Chuck Lorre: To Do a Show Like ‘Mom’ Is an ‘Opportunity to Apologize for “Two and a Half Men”‘

Chuck Lorre, center, and from left,
Frank Micelotta/Invision

The Television Academy Honors celebrated its seventh annual event Sunday night at the SLS Beverly Hills honoring seven programs, including CBS’s “Mom” and ABC Family’s “The Fosters,” that use television to generate awareness and create change regarding social issues.

The pilot episode of “The Fosters” was honored for bringing and unconventional family to television with lesbian mothers raising biological, adopted and foster children.

“I know first hand the value of seeing yourself reflected in the media,” said “Fosters” co-creator Peter Paige, who was once on “Queer as Folk.” “We are a society obsessed with our own reflection and our reflection is not a mirror — it’s that plasma on the wall in our living rooms and when you don’t see yourself there you feel invisible.”

“We’ve got these fans who are just so die hard,” said star Sherri Saum. “This woman tattooed a picture of me and Teri (Polo) on her arm,” she said. “It’s a little shocking, but it just shows the depth of feeling people have for this. There’s nothing like this on TV, really.”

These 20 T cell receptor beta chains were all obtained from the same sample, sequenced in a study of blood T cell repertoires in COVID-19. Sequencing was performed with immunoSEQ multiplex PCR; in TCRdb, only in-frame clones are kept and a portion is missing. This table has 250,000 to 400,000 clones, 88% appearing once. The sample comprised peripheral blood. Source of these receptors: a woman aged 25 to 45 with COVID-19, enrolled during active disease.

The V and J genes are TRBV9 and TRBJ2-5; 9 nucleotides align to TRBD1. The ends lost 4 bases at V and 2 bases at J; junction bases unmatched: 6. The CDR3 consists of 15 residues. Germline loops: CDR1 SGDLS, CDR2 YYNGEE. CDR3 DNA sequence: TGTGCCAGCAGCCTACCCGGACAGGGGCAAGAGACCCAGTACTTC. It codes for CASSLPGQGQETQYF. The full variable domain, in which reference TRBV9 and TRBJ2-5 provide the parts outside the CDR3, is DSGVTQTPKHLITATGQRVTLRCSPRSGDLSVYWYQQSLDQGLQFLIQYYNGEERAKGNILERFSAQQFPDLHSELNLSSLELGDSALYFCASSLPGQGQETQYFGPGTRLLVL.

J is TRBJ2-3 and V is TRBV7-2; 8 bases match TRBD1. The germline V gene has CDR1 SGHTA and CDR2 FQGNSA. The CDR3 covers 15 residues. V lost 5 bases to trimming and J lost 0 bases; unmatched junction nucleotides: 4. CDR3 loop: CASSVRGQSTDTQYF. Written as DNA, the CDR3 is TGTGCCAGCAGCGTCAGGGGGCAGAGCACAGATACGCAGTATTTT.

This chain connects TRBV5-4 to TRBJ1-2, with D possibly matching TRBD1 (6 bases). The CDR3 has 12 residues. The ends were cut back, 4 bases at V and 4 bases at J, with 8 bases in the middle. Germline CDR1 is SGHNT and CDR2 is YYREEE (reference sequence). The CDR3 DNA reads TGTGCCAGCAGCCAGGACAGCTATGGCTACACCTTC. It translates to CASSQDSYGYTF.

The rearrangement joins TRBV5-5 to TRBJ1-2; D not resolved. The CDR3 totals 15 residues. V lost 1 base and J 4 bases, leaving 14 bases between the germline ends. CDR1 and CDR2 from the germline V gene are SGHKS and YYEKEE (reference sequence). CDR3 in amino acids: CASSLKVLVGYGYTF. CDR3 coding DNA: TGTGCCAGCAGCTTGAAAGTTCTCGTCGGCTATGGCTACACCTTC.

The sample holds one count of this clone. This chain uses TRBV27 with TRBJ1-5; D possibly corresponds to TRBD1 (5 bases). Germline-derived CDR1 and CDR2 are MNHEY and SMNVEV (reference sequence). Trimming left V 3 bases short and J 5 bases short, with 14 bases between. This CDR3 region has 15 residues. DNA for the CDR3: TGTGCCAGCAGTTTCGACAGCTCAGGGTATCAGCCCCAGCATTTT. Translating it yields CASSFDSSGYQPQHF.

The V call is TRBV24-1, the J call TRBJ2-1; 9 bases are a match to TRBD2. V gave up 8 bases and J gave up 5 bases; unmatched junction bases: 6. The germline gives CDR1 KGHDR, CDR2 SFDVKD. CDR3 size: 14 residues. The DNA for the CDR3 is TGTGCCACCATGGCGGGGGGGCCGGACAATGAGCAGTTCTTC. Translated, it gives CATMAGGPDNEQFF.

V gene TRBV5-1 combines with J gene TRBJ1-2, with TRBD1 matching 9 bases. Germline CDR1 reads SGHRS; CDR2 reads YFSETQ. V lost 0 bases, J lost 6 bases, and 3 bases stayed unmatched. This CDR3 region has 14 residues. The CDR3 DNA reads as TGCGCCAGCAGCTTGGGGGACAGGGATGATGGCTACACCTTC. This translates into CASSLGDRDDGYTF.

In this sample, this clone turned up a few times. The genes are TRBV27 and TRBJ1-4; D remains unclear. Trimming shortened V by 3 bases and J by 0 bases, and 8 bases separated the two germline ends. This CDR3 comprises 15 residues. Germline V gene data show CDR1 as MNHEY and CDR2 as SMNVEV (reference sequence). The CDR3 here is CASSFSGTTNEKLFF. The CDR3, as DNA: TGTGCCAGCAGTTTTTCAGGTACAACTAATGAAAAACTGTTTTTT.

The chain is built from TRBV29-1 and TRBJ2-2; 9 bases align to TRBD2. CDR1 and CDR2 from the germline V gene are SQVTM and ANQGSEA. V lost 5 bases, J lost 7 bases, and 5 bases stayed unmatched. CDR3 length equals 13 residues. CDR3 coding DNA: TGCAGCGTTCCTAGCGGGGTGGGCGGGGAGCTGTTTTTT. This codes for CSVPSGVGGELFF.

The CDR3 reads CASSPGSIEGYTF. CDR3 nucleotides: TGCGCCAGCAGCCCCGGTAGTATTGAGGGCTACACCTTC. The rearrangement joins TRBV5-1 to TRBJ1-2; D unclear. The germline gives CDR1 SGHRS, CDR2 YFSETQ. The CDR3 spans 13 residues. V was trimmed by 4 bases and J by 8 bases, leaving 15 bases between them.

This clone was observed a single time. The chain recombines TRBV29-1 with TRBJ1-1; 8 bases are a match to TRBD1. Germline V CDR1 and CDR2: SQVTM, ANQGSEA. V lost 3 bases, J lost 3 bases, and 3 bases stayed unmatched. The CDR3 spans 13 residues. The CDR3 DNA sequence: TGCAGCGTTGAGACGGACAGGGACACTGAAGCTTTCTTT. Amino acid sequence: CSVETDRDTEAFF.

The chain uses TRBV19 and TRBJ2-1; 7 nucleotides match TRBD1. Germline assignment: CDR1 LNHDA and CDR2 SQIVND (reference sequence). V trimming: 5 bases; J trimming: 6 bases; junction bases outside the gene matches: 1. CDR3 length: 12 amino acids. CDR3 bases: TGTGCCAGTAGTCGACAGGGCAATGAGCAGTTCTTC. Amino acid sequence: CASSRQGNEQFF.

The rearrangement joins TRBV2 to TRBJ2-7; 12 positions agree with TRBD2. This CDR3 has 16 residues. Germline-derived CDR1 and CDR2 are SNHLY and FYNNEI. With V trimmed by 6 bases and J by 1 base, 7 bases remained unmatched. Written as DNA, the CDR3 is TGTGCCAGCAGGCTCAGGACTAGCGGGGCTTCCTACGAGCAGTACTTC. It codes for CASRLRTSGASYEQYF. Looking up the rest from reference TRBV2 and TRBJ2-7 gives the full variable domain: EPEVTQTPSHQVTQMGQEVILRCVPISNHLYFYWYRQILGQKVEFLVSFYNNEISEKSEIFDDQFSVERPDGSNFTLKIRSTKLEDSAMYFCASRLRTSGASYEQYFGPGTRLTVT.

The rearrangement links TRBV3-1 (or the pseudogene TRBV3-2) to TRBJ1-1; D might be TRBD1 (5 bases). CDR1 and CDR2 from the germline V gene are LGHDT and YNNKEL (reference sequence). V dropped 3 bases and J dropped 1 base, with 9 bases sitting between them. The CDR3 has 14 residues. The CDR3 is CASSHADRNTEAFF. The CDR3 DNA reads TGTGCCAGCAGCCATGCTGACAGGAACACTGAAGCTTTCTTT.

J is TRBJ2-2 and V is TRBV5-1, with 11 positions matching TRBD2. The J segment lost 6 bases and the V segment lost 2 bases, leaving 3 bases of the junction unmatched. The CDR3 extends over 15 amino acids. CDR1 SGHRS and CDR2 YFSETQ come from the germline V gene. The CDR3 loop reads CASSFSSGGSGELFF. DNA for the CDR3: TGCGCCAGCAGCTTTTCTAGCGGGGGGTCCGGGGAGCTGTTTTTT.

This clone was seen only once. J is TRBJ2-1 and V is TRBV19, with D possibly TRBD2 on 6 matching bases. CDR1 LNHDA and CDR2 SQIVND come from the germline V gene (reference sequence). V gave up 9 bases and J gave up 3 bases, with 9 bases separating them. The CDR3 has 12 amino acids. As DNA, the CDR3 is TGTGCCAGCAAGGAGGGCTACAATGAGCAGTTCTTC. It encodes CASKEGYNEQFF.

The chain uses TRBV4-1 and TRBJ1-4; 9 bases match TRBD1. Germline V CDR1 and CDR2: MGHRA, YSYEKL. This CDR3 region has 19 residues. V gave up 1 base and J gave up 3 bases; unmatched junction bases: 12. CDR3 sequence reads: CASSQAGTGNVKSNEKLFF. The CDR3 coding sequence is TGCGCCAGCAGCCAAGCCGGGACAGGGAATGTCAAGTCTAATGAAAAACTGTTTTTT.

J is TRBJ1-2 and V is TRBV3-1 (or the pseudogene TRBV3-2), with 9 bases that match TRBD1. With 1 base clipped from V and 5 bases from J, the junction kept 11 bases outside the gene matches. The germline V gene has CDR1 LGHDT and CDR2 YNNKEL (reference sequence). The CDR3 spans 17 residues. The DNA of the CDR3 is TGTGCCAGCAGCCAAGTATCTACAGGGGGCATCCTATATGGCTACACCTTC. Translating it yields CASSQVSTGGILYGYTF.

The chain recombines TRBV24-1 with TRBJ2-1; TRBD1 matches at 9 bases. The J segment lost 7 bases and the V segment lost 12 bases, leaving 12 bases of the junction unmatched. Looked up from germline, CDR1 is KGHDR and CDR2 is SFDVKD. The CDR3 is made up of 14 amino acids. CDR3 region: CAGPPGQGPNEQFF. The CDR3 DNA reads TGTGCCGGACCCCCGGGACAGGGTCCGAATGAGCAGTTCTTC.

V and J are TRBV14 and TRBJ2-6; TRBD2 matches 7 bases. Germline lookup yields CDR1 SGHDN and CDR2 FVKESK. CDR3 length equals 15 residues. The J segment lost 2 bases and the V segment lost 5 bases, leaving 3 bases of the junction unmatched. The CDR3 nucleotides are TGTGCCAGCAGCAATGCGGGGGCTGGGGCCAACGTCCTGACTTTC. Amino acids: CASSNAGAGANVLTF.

Dana Delany hosted the event for the sixth time and presented Chuck Lorre the honor for his “Mom” episode “Zombies and Cobb Salad,” saying this may be the first-ever sitcom honoree.

“To do a show about people trying to redeem their lives and to salvage and repair the damage they’ve done, for me, it’s an opportunity to apologize for ‘Two and a Half Men,’” Lorre deadpanned.

“Mom” follows Allison Janney as an alcoholic who falls off the wagon in this episode and tries to get her life back in order.

“It’s a dark area. It destroys lives, it destroys families, and if you’re as cavalier about it, that’s not right, but if you can’t laugh at it maybe that’s not exactly right either,” Lorre told Variety about the episode. “Somewhere in the middle there is a balance between the two. There is comedy to be had, it just takes a little time to find it.”

Also honored was HBO’s “Mea Maxima Culpa: Silence in the House of God,” a documentary following the first-known protest against clerical sexual abuse on four deaf boys in the United States.

“It’s a triumphant story of four deaf boys that actually had their message heard, that was a message that needed to be told for centuries,” said executive producer Lori Singer.

Showtime documentary “Comedy Warriors: Healing Through Humor,” Glamour Magazine’s webseries”Screw You Cancer,” HBO’s “Vice” and Showtime’s “The Big C: Hereafter” were also honored.

“I really appreciate ‘The Big C,'” said Maury McIntyre, newly named president and COO of the Television Academy. “I come into this position after Lucy Hood passed away earlier this year from cancer, so any type of cancer awareness we can bring I’m really all for.”

“Scandal’s” Joe Morton attended the event to show his support. He said this event is “talking about how positivity within the human spirit can overcome adversity.” Which is just opposite of what his “Scandal” character represents, he joked.

“Most of my career I’ve played good guys, but I had been actually actively looking for a very smart, very articulate bad guy. So it is literally a dream come true.”